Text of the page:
NICE

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The NICE (Nice Is a Creative Environment) language is a two-dimensional, line following, queue-based, multi-threaded language. It has been influenced mostly by Wierd, Befunge and Q-Bal.

Summary

NICE language It's generally a queue machine (like a stack machine) with one register and an unlimited number of queues. The basic commands themselves are arranged in lines, but the commands aren't the turns but the content of the lines.

There isn't infinite RAM, but it doesn't matter, for two reasons. The first is the multiple queues system, and the second is that a turing complete system doesn't need RAM, just the ability to emulate it (and I think that a machine with one unlimited queue of fix sized integers is enough).

The memory model is quite non-standard. There are a few infinite-sizes queues scattered in the program space. Whenever an IP passes over a queue, it becomes the IP's "current queue". That means that some threads can have the same "current" queue. All the commands that use a queue, use the current queue only. There is also one register for every IP, that is used mainly for passing values between the queues.

The IPs follow the code lines, and perform the operations along them. There are 15 valid instructions. The behaviour of the other non-whitespace characters is implementation-defined, hence unspecified. Don't count on tab expansion on the parser's side. the NICE machine is a queue-based machine, yet we will use stack-machine terms (such as "push" and "pop").

Instructions

Instruction Description
Q Holds a queue inside it. When passed on, the IP's current queue becomes this queue. See below for further explanation.
: Split the current IP to all possible directions (including an IP that will move backwards). The new IPs will be placed "before" the current IP in the IP cycle.
i Read a character from the standard input, and push it to the current queue
o Pop a character from the current queue and send it to the standard output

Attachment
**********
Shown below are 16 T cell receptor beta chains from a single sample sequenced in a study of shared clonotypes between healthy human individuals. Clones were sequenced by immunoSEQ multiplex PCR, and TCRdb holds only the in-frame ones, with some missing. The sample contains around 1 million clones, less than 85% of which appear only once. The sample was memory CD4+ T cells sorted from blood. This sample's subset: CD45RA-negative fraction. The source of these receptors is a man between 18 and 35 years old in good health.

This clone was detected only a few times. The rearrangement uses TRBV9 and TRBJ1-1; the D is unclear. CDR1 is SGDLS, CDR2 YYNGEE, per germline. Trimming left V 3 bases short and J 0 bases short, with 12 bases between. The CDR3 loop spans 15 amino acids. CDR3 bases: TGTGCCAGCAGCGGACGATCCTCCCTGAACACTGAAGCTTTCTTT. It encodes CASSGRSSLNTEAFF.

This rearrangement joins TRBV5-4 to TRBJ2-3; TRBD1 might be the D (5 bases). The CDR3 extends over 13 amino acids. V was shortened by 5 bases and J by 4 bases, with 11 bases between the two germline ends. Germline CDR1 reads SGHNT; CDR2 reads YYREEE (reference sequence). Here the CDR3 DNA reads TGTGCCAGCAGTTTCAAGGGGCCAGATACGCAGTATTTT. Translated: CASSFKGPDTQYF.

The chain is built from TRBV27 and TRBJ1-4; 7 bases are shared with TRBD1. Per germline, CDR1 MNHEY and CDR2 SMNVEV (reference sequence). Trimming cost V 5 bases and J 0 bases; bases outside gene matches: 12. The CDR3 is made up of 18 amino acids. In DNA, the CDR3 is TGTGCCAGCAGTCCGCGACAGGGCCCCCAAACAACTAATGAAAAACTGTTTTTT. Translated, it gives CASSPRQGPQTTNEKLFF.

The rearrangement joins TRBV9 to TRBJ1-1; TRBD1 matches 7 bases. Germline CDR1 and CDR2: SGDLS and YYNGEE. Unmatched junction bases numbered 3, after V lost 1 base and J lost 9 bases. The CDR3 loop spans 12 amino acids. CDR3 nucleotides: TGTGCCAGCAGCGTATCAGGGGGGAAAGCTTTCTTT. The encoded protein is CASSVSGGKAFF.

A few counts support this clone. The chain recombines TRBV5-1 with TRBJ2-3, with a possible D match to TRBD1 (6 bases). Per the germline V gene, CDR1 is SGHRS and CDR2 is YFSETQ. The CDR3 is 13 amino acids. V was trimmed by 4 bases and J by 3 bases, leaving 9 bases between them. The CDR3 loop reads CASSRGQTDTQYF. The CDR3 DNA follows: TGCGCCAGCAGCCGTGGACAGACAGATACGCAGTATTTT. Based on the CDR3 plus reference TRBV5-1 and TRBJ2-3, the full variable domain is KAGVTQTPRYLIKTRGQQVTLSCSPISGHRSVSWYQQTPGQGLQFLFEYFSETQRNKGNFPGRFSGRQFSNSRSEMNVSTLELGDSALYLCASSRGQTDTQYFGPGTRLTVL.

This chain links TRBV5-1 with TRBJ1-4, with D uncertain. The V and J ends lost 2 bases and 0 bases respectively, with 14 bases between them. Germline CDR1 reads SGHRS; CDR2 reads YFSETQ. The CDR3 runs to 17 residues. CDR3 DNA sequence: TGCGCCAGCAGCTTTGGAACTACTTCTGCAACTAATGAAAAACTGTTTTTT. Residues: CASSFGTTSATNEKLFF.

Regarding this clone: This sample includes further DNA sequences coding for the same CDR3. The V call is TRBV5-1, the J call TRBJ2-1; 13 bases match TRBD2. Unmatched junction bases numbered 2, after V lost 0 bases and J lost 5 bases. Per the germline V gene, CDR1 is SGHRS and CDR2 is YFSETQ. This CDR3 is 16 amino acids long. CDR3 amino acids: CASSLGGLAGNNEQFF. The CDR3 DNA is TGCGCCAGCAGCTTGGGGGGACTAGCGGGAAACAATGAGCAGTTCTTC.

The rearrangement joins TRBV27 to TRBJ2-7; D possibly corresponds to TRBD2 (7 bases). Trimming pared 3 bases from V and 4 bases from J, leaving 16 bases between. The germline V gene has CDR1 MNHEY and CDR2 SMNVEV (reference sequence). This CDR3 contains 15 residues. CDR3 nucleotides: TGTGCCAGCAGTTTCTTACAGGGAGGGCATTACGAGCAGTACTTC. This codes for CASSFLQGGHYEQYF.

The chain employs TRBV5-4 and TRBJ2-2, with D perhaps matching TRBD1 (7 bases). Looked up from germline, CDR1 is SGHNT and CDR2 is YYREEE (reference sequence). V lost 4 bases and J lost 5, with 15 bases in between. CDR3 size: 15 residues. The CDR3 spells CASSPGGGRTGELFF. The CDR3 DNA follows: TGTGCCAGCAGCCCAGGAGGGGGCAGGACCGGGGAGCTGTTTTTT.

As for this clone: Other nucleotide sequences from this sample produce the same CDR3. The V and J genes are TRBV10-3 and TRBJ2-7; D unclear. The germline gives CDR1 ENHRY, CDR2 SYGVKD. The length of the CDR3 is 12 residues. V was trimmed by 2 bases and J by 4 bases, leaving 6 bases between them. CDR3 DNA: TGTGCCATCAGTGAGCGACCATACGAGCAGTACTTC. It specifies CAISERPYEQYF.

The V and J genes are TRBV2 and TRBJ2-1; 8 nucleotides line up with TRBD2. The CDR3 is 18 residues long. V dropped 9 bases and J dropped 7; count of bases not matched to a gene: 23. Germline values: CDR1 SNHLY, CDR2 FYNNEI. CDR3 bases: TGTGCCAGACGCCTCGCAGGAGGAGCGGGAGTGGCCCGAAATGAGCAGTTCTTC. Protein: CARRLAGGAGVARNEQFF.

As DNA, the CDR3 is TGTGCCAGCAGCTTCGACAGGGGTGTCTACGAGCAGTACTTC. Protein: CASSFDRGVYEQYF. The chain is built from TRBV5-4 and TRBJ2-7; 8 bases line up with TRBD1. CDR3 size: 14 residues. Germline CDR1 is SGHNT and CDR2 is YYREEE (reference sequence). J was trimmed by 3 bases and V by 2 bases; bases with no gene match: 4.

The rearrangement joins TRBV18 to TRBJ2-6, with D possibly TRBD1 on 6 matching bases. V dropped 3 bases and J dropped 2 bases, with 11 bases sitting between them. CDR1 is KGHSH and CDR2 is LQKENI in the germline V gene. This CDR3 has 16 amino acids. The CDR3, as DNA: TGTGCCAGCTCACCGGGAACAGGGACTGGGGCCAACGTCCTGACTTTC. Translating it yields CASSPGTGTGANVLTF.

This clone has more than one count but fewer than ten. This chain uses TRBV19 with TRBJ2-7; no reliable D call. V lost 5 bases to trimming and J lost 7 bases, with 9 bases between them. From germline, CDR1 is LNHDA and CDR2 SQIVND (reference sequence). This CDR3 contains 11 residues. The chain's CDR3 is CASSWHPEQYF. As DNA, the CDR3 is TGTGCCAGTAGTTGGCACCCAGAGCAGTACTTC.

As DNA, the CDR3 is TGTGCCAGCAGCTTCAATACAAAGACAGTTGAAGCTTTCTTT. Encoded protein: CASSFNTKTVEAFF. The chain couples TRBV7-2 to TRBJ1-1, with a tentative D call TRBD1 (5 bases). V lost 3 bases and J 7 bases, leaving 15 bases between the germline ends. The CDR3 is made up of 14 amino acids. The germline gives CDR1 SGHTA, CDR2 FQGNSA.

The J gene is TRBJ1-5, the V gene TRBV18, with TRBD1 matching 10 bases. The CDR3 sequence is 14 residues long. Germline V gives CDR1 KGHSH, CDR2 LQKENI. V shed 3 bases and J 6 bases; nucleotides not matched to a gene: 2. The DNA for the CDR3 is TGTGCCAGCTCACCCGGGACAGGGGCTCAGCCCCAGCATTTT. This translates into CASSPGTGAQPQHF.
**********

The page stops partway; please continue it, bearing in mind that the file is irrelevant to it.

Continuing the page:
l Pop a byte from the current queue, and store it's in the current IP's register
s Push the value of the current IP's register's into the current queue
+ Add the value of the register to a byte popped from the current queue, and push the result back into the current queue
- Substract a byte popped from the current queue from the register, and push the result back into the queue.
* Multiply a byte popped from the current queue with the register, and push the result back into the queue.
/ Divide the number in the current register by a value pooped from the current queue, and push the quotient into the queue.
& Divide the number in the current register by a value pooped from the current queue, and push the remainder into the queue
! Pop a number from the queue. If it is 0, push 1. Otherwise, push 0.
# Don't execute the next instruction on the line if the value at the top of the stack is 0.
$ NOP.
@ Wait 1 tick to run the next instruction.

Another Summary

The program starts with one IP in the upper-left corner of the file. It doesn't have a current queue. If you want to do anything, you should have a Q instruction near the beginning of a program. Whenever the IP switches the current queue (i.e. it already had selected a queue before) it pushes the value of the register into the new current queue. I think that this model can be a quite novel solution to the Forums issue in Begunge-102, but I didn't want to publish it so I can use it in this language.

You might have wandered about conditional execution and jumps. There is no instruction that deals with conditions. Instead, whenever an IP arrives at a function, it pops a number from the current queue (if it's empty, the number is 0), divides it by the number of available paths, and selects a new direction according to the remainder, from left to right. Let me demonstrate it using the following example:

 x
  x   a
   x a
    Xbb
   d c
  d   c

The execution starts on the x branch, and moves towards the X. When the IP reaches the X, it executes the instruction at the X, then pops a number from the current queue, divides it by 4, and looks at the remainder: if it's 0, the a path is chosen. If it is 1, the b path is chosen, and so on. Note that the x path will no be chosen under any circunstances. Also note that the interpreter won't look too carefully at the paths. Even if you have a path, and one character near it, the IP will mess around (because almost any character will be a function).

When the IP reaches a dead end, it is removed from the IP cycle. When the last IP dies, the program stops.

Implementation

Interpreter In C

External resources